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Toddler Tantrums 101: How to deal with temper tantrums in toddlers

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Toddler tantrums are hard for both – parents and kids. It can be overwhelming and stressful, especially if tantrums break out in public places. 

So the question is, why do kids have tantrums? And is it possible to avoid tantrums?

If you are wondering how you can stop your child from throwing tantrums over everything, let’s dig deep into what temper tantrums are and why kids have tantrums in the first place, so we can know how to manage it better.


According to, a temper tantrum is defined as,

A tantrum is an episode of extreme anger and frustration characterized by crying, screaming, and violent body motions, including throwing things, falling to the floor, and banging one’s head, hands, and feet against the floor.

Temper tantrums are usually seen in kids aged between 1 and 4. It is most frequent in kids around the age of two –  hence the name “terrible twos”. 


Young kids throw tantrums when they feel frustrated. Kids above the age of one are just learning to talk. Therefore, their ability to express themselves is very limited.  

And also being young, their brain, specifically the prefrontal cortex, which does not develop fully until age 25, plays an important role in NOT helping with emotional regulation.

When babies become toddlers, they also learn that they are independent beings and they try to use this knowledge by showing their desire to test limits and assert themselves. 

But they often do not get to express what they want effectively and even if they do, they are not always granted their wishes. Hence it results in emotional meltdowns. 

Since they do not yet have the vocabulary or ability to express the boiling emotions and the emotional maturity to self-regulate, they burst out thrashing or simply wailing. 

Tantrums can happen also when their needs are not met. And needs could be physical or emotional. 


Temper tantrums are not something you can avoid altogether.

You can avoid  tantrums to a certain extent by regulating their eat-sleep schedule so as to make sure they have their physical needs met and therefore they are in a good mood. 

But you may not be able to avoid all temper tantrums. And also, when a child is throwing tantrums, it means they need your help.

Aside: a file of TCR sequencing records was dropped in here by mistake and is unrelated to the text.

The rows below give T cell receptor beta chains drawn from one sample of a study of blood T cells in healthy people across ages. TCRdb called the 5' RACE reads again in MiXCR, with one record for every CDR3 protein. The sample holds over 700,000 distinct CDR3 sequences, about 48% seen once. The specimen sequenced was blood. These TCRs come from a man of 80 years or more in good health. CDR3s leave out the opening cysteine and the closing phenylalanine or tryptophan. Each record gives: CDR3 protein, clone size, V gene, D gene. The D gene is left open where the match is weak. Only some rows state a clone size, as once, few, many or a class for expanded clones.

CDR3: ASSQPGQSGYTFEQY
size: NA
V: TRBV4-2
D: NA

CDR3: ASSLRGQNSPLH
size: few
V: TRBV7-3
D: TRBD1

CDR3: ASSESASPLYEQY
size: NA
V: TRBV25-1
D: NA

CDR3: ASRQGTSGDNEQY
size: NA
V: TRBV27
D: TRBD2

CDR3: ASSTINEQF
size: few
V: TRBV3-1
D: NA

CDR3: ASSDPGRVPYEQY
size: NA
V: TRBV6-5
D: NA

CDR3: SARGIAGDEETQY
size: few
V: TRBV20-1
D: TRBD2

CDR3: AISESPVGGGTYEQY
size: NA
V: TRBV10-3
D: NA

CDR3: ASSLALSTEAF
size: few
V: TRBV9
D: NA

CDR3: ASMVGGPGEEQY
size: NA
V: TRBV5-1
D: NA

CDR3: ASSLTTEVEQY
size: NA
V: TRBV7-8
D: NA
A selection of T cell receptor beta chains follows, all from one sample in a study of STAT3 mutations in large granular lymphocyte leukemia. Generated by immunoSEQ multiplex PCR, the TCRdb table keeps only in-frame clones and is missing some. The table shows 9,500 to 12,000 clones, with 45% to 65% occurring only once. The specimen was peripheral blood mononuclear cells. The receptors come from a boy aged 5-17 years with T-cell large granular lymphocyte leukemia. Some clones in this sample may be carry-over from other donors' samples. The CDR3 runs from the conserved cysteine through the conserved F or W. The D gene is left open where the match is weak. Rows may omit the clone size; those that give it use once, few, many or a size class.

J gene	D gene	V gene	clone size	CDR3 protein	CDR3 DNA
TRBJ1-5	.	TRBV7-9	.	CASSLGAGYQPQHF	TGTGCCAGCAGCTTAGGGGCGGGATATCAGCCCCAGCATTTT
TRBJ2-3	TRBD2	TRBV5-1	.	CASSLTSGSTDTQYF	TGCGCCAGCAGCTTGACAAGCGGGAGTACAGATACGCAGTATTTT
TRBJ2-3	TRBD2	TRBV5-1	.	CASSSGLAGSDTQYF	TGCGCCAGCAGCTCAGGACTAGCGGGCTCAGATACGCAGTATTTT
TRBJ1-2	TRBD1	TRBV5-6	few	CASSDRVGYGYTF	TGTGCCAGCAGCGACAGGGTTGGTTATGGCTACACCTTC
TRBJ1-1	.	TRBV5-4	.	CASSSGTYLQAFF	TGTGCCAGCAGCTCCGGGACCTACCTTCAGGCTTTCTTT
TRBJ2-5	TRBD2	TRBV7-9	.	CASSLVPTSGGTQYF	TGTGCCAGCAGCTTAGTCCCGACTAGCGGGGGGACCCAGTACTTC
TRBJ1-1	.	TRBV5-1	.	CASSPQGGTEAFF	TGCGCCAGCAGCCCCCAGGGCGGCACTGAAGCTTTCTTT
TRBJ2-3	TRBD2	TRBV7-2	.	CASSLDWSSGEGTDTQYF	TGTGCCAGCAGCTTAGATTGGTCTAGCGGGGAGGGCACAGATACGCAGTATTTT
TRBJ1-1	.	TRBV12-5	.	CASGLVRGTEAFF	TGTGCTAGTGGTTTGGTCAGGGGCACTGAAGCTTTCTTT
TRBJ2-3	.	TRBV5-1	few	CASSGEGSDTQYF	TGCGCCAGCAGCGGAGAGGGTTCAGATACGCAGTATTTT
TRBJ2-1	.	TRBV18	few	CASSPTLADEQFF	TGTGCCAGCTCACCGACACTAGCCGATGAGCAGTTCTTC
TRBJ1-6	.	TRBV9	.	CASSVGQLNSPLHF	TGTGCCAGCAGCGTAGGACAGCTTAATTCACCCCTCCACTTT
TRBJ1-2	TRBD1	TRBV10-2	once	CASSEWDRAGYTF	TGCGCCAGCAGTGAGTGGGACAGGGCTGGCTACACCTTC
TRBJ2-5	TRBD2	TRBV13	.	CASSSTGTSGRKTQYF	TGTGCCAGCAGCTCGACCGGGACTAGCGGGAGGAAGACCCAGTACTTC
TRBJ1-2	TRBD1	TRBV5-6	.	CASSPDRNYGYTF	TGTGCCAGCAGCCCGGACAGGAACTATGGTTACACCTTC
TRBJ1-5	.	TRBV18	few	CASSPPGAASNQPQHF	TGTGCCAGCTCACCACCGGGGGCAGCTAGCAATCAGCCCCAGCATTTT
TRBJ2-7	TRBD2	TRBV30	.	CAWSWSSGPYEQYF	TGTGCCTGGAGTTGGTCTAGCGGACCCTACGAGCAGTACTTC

If we view tantrums as a call for help rather than an annoying behavior which we want somehow to stop (if you feel this way, I totally get you), tantrums give parents an opportunity to teach kids an important skill. 

And that is proper emotional control. 

It is inevitable that we deal with frustrations in life, and hence it is important to deal with the difficult emotions that arise from it. 

In a way, tantrums are good for teaching so many lessons, both for kids and parents. 

Tantrums help in releasing emotions and also is a means for parents to connect with kids by role modelling emotional maturity. 


That being said, it’s not necessary that we invite tantrums when we can actually prevent it, as it can create a lot of unnecessary stress for both kids and parents. 

Following are some steps you can take to make sure your toddler doesn’t have another blast when you are in the supermarket or in the middle of a party. 

  • Make sure their physical needs are met

Hungry, sleepless kids are more tired and even a small trigger can be overstimulating for them. Therefore, have a schedule, so that kids can expect what comes next and therefore feel safe and secure to an extent.

  • Pick your battles carefully

When you are a parent or a caregiver who is well aware of the mood swings of your toddler, you can tell when a tantrum is on its way because you learn to be aware of what triggers them from past experiences. 

So, do not say a NO when it’s a harmless request and make sure you give them choices whenever possible so they can feel in power. 

  • Plan beforehand

Plan the events of your day according to their meal times and nap times.

Going grocery shopping when it’s time for your toddler to nap is a bad idea. And also, keep in tune with their meal times and hunger pangs.